Anger over possible release of Dutroux's ex-wife

20th March 2006, Comments 0 comments

20 March 2006 , BRUSSELS — The father of one of Marc Dutroux's murder victims has been called to appear in Liège Court on Thursday to give his opinion about the possible early release of Dutroux's former wife, Michelle Martin.

20 March 2006

BRUSSELS — The father of one of Marc Dutroux's murder victims has been called to appear in Liège Court on Thursday to give his opinion about the possible early release of Dutroux's former wife, Michelle Martin.  

New legislation will come into force next week imposing greater restrictions on the parole system. Courts will then be required to determine if a detainee should be released and under what conditions.

"I am shocked that barely two years after the trial in Aarlen that there is already talk of a conditional release," said Jean-Denis Lejeune, the father of Dutroux victim Julie.

Martin was sentenced to 30 years jail for her role in the Dutroux case. But due to her time spent in pre-trial custody, Martin has served a third of her sentence and therefore comes under consideration for penitentiary leave and later parole.

Currently, the Conditional Release Committee must decide whether prisoners who have served a third of their sentence may be released.

"Next week, the Parliament will vote on a proposal in which the decision will be made by a sentencing court," Liberal VLD federal MP Martine Taelman said.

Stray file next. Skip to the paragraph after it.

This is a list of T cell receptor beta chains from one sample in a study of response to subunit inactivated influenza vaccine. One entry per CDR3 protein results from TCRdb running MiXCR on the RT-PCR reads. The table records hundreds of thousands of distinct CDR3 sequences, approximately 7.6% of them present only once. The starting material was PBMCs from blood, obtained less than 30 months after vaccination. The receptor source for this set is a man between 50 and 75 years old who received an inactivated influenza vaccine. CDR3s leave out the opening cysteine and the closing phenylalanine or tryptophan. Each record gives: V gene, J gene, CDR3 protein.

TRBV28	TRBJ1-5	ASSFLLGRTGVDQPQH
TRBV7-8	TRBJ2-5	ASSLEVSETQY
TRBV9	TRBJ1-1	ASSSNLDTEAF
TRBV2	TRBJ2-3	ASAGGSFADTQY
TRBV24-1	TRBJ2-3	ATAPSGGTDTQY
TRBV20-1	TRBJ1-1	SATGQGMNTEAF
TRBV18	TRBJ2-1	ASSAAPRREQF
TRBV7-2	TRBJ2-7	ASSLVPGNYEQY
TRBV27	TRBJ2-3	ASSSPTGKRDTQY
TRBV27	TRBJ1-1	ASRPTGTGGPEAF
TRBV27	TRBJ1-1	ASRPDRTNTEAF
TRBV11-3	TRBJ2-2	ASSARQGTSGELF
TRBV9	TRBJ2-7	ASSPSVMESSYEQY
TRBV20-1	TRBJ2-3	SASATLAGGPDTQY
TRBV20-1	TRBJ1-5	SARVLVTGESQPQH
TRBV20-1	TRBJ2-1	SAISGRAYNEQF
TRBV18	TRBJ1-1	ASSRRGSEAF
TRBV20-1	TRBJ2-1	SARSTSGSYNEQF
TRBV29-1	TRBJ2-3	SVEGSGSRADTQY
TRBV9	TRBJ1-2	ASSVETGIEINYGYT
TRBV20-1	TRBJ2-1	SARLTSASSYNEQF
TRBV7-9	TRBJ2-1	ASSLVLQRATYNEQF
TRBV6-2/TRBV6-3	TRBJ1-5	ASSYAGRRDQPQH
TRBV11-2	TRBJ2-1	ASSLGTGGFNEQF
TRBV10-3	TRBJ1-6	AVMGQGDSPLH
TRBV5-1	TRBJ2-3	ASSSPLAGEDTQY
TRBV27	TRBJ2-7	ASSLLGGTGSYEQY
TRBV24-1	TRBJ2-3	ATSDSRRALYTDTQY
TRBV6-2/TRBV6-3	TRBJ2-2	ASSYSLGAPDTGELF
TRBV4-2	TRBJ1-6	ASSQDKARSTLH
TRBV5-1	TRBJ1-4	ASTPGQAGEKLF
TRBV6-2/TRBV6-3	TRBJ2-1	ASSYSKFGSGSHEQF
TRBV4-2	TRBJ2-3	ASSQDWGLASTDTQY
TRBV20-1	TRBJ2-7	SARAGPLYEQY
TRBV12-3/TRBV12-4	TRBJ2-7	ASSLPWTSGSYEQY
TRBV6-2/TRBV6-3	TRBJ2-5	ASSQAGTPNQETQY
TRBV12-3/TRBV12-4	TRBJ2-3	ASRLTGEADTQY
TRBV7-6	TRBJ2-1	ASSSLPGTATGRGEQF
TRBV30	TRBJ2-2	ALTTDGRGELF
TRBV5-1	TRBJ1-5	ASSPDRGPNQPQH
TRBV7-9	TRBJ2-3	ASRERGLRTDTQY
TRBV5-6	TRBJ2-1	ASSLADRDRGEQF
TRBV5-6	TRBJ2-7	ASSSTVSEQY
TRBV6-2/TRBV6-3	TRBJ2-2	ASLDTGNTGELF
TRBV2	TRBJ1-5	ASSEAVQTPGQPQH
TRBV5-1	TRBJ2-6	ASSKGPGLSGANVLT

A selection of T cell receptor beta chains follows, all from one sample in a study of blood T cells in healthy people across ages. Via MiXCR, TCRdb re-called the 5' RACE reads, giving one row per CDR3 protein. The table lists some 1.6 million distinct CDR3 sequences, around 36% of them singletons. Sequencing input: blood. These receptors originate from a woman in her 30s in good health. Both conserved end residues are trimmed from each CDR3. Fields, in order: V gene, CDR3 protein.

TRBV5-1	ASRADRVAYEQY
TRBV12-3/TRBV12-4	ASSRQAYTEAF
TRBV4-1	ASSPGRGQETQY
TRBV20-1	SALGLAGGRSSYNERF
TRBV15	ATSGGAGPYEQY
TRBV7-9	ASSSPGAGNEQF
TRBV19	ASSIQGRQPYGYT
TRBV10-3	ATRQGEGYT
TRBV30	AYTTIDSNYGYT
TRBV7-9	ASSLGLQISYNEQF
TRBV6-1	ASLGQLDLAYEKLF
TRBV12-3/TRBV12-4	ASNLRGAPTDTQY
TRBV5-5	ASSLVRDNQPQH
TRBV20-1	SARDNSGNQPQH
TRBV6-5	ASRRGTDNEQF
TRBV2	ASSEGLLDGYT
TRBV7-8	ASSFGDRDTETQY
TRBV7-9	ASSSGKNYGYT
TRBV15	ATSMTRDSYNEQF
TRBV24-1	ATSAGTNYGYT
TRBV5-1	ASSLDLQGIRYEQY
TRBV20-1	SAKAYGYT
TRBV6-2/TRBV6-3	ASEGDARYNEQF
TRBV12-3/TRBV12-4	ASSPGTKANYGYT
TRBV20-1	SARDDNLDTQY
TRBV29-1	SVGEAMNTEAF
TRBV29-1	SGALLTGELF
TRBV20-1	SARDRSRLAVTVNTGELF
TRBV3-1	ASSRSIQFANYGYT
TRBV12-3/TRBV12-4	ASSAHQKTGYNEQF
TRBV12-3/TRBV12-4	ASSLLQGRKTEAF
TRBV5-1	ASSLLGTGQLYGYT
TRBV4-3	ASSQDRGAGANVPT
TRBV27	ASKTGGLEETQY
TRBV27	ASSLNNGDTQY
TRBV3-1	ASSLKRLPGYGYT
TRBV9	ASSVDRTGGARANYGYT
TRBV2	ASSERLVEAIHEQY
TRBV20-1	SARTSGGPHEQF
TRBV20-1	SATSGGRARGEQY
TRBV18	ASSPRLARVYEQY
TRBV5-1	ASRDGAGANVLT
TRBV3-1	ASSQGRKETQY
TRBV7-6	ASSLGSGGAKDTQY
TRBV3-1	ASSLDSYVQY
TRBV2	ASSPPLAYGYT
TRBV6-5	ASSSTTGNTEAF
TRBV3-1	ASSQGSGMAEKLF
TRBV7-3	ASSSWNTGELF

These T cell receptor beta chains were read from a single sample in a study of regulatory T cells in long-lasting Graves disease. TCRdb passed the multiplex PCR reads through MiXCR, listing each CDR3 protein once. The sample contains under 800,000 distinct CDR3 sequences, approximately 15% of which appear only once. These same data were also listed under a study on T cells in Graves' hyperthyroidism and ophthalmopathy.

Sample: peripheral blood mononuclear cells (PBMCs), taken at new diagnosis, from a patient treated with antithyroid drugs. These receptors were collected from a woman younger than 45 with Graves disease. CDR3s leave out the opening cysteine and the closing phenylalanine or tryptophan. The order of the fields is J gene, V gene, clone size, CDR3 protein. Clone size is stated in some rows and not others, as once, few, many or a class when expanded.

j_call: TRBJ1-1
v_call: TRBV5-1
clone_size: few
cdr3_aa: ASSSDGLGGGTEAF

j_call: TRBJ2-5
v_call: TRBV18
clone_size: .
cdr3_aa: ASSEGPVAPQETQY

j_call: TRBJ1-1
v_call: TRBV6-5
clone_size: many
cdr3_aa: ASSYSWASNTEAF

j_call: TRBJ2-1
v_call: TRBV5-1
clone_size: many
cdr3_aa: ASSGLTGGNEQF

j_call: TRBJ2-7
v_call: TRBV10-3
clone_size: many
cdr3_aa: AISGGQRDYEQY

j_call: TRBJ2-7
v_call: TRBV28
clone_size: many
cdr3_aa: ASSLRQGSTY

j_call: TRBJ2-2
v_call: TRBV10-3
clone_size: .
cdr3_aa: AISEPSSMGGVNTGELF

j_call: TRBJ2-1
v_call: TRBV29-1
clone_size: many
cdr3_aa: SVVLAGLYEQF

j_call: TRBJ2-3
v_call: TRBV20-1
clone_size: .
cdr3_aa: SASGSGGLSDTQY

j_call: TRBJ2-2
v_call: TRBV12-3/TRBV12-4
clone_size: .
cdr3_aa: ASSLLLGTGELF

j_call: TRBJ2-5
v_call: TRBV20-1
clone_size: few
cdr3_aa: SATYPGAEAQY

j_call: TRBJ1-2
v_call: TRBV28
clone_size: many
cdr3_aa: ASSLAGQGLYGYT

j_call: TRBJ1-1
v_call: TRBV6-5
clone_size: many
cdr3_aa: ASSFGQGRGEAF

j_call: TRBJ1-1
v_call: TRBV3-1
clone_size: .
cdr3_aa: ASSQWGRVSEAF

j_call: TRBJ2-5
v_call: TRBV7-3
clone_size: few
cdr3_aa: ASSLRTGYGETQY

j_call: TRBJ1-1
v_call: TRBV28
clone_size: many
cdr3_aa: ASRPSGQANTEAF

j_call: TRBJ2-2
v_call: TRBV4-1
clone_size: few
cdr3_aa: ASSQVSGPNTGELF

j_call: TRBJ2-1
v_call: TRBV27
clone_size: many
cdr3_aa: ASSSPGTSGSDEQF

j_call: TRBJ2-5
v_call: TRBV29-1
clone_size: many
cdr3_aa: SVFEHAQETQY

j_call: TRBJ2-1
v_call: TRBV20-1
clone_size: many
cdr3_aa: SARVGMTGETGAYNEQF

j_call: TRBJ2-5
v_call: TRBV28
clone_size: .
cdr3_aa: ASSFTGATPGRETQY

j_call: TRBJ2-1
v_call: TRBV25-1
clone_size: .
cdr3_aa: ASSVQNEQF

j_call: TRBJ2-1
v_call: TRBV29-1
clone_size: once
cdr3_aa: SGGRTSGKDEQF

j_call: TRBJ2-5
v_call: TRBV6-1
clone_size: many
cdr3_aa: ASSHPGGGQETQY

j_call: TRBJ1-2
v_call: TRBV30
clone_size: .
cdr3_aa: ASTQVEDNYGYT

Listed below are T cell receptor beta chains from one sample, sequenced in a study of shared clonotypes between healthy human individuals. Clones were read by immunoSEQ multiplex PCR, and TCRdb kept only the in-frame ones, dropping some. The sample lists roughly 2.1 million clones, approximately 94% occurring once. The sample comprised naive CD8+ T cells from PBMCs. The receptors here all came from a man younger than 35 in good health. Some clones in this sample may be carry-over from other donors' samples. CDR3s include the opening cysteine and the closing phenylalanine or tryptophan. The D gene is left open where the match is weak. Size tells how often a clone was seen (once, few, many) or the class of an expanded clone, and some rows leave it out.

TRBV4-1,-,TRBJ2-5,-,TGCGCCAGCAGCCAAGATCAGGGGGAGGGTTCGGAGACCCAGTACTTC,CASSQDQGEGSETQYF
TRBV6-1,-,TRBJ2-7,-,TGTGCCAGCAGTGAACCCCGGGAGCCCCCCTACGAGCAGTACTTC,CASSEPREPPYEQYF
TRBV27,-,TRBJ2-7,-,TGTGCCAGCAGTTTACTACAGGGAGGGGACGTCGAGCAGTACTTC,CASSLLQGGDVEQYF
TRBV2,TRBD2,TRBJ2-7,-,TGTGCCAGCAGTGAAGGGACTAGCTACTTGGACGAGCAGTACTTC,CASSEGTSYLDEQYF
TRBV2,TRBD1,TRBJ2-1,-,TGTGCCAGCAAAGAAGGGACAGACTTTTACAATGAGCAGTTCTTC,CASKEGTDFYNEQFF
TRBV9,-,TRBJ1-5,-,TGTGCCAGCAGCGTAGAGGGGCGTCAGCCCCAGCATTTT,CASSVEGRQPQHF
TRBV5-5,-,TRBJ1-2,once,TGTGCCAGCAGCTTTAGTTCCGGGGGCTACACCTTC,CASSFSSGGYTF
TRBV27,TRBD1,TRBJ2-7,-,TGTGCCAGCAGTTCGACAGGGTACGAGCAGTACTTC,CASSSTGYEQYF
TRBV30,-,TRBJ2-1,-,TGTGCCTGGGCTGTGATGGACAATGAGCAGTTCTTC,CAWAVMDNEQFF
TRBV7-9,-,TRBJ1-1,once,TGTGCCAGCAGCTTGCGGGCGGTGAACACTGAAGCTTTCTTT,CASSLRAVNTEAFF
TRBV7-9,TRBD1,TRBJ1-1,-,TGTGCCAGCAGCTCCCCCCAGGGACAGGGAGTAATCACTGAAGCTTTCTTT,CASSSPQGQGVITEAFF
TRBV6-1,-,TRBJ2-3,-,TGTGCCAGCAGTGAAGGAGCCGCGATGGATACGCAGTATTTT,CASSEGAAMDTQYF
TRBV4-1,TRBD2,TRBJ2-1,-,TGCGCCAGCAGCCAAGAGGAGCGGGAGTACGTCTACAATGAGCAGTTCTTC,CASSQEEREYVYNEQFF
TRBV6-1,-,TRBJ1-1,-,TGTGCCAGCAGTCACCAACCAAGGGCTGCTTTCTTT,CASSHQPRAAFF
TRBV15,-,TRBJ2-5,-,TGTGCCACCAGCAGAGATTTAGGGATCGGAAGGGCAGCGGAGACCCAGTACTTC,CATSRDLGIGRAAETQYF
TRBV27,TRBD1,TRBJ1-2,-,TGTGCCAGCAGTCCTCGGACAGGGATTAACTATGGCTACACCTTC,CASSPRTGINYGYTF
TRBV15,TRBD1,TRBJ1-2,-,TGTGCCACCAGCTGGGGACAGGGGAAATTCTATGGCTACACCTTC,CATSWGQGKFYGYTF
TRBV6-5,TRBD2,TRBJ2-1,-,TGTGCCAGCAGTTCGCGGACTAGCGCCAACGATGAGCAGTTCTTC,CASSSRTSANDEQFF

The proposal — which dates back to Dutroux's escape from prison in 1998 — gives victims a say in the possible release of detainees. The ruling is eventually made by a judge and two assessors.

In practical terms, the new law will not affect much change as every prisoner will retain the right to possible release after serving a third of his or her jail term. The process of leading to such a release is automatically in built into the system.

A justice specialist told newspaper 'Het Nieuwsblad' that as soon as a court has imposed a sentence prisoners are being prepared for their possible return to society.

"Serious offenders know, however, that they don't stand a chance. It is thus absolutely certain, even within current legislation, that Michelle Martin will not be freed," the specialist said.

[Copyright Expatica News 2006]

Subject: Belgian news

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